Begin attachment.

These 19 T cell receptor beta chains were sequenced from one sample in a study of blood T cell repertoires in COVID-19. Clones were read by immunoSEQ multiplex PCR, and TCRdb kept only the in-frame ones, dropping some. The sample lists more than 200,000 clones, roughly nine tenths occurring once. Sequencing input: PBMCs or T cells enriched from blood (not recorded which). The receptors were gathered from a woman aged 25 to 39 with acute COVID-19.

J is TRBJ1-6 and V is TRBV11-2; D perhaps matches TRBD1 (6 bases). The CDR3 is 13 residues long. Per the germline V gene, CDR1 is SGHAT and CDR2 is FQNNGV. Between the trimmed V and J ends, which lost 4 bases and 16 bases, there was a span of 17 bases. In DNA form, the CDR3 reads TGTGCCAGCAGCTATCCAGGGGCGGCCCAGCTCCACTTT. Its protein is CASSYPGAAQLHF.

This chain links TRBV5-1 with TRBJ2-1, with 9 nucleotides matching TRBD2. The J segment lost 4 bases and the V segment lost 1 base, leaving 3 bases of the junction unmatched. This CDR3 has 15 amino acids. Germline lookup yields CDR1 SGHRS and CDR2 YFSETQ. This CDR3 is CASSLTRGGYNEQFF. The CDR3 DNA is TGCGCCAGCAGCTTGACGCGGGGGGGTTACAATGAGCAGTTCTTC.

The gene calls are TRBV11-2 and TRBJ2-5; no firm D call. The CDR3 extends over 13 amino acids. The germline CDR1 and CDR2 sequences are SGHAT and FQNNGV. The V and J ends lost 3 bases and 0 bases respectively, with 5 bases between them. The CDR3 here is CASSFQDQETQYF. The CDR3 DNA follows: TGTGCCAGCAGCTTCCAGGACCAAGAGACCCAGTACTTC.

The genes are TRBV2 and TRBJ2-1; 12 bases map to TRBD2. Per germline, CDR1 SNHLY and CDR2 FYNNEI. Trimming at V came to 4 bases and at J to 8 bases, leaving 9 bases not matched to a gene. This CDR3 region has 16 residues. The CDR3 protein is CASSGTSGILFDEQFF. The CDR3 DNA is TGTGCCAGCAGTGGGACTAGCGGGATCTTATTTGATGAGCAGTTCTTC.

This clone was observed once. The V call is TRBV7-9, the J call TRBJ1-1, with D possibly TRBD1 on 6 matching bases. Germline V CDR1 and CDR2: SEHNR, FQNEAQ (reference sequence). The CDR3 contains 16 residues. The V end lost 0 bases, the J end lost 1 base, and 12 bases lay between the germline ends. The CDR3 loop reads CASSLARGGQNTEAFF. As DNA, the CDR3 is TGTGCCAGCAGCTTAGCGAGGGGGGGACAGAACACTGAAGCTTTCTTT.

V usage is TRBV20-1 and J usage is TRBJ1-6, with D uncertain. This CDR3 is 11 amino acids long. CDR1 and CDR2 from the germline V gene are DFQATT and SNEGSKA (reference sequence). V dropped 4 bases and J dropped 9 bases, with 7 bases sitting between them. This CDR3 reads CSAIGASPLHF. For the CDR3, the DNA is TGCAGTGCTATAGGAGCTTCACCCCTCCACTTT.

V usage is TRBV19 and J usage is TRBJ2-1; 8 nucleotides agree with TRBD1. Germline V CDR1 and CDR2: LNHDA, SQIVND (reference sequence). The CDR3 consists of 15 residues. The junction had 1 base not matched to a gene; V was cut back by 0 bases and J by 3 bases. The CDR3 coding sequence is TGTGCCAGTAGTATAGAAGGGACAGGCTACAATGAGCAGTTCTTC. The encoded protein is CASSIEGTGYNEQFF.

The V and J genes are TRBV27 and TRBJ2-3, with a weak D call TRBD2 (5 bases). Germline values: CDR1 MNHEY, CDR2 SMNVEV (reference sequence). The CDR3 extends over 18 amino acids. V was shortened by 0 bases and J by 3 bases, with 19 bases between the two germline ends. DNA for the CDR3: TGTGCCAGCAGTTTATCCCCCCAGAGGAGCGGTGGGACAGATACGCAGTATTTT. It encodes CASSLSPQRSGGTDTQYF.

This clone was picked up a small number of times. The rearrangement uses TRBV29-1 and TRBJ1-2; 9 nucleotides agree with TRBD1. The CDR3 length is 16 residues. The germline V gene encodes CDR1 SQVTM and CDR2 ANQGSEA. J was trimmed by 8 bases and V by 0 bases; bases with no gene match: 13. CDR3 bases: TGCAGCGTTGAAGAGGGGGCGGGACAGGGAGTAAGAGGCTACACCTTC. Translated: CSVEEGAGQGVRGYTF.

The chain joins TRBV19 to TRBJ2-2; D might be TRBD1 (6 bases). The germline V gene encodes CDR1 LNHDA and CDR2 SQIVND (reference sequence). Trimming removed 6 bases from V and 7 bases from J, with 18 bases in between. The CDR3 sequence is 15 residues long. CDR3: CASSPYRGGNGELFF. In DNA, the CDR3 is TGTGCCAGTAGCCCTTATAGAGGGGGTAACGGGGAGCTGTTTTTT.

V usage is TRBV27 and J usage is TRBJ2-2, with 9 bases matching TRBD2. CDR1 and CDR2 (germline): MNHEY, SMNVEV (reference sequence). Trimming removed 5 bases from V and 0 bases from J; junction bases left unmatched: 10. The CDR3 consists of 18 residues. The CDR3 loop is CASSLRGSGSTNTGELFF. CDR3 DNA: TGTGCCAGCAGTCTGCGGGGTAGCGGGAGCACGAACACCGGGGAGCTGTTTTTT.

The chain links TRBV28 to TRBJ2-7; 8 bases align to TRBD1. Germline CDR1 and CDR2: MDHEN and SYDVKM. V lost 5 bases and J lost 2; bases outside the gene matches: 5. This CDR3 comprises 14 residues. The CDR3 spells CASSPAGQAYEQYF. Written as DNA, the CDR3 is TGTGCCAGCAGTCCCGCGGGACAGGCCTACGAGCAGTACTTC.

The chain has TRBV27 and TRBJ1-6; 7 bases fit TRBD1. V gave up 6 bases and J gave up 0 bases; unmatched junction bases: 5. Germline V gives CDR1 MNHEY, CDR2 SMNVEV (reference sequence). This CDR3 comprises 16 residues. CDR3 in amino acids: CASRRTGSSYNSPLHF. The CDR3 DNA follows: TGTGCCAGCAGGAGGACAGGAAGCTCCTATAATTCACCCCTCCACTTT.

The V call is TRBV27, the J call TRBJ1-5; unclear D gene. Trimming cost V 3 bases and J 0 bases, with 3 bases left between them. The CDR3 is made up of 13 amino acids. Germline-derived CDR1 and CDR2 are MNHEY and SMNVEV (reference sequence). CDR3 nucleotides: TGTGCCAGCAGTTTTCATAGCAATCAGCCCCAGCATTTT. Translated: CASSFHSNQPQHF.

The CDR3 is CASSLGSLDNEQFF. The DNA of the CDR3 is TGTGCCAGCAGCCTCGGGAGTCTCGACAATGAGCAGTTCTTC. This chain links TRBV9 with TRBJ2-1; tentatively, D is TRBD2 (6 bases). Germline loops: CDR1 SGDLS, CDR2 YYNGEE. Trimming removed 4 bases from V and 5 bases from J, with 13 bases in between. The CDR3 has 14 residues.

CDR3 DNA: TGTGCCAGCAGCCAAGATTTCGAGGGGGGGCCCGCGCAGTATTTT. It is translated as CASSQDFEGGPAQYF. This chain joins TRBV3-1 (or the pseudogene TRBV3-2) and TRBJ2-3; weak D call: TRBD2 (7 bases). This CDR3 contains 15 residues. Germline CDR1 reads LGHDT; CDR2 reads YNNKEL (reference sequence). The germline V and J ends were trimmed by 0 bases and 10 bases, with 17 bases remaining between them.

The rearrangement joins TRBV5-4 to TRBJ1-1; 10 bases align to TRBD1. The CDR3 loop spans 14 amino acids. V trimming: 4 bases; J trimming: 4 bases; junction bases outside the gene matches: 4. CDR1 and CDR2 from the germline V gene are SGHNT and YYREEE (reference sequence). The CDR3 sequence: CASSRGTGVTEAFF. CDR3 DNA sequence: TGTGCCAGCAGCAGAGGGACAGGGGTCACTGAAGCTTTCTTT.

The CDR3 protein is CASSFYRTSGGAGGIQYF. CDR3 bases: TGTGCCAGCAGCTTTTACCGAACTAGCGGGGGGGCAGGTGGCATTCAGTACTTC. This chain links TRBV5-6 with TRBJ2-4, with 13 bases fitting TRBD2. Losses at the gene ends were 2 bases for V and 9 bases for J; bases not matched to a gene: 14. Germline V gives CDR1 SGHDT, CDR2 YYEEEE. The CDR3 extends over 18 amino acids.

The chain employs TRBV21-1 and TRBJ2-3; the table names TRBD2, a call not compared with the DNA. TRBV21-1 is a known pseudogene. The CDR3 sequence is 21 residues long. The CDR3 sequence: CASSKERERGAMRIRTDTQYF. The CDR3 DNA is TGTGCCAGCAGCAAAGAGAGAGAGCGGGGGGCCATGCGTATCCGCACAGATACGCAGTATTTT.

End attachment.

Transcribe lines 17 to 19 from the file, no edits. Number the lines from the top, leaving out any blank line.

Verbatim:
CDR3 DNA: TGTGCCAGCAGCCAAGATTTCGAGGGGGGGCCCGCGCAGTATTTT. It is translated as CASSQDFEGGPAQYF. This chain joins TRBV3-1 (or the pseudogene TRBV3-2) and TRBJ2-3; weak D call: TRBD2 (7 bases). This CDR3 contains 15 residues. Germline CDR1 reads LGHDT; CDR2 reads YNNKEL (reference sequence). The germline V and J ends were trimmed by 0 bases and 10 bases, with 17 bases remaining between them.

The rearrangement joins TRBV5-4 to TRBJ1-1; 10 bases align to TRBD1. The CDR3 loop spans 14 amino acids. V trimming: 4 bases; J trimming: 4 bases; junction bases outside the gene matches: 4. CDR1 and CDR2 from the germline V gene are SGHNT and YYREEE (reference sequence). The CDR3 sequence: CASSRGTGVTEAFF. CDR3 DNA sequence: TGTGCCAGCAGCAGAGGGACAGGGGTCACTGAAGCTTTCTTT.

The CDR3 protein is CASSFYRTSGGAGGIQYF. CDR3 bases: TGTGCCAGCAGCTTTTACCGAACTAGCGGGGGGGCAGGTGGCATTCAGTACTTC. This chain links TRBV5-6 with TRBJ2-4, with 13 bases fitting TRBD2. Losses at the gene ends were 2 bases for V and 9 bases for J; bases not matched to a gene: 14. Germline V gives CDR1 SGHDT, CDR2 YYEEEE. The CDR3 extends over 18 amino acids.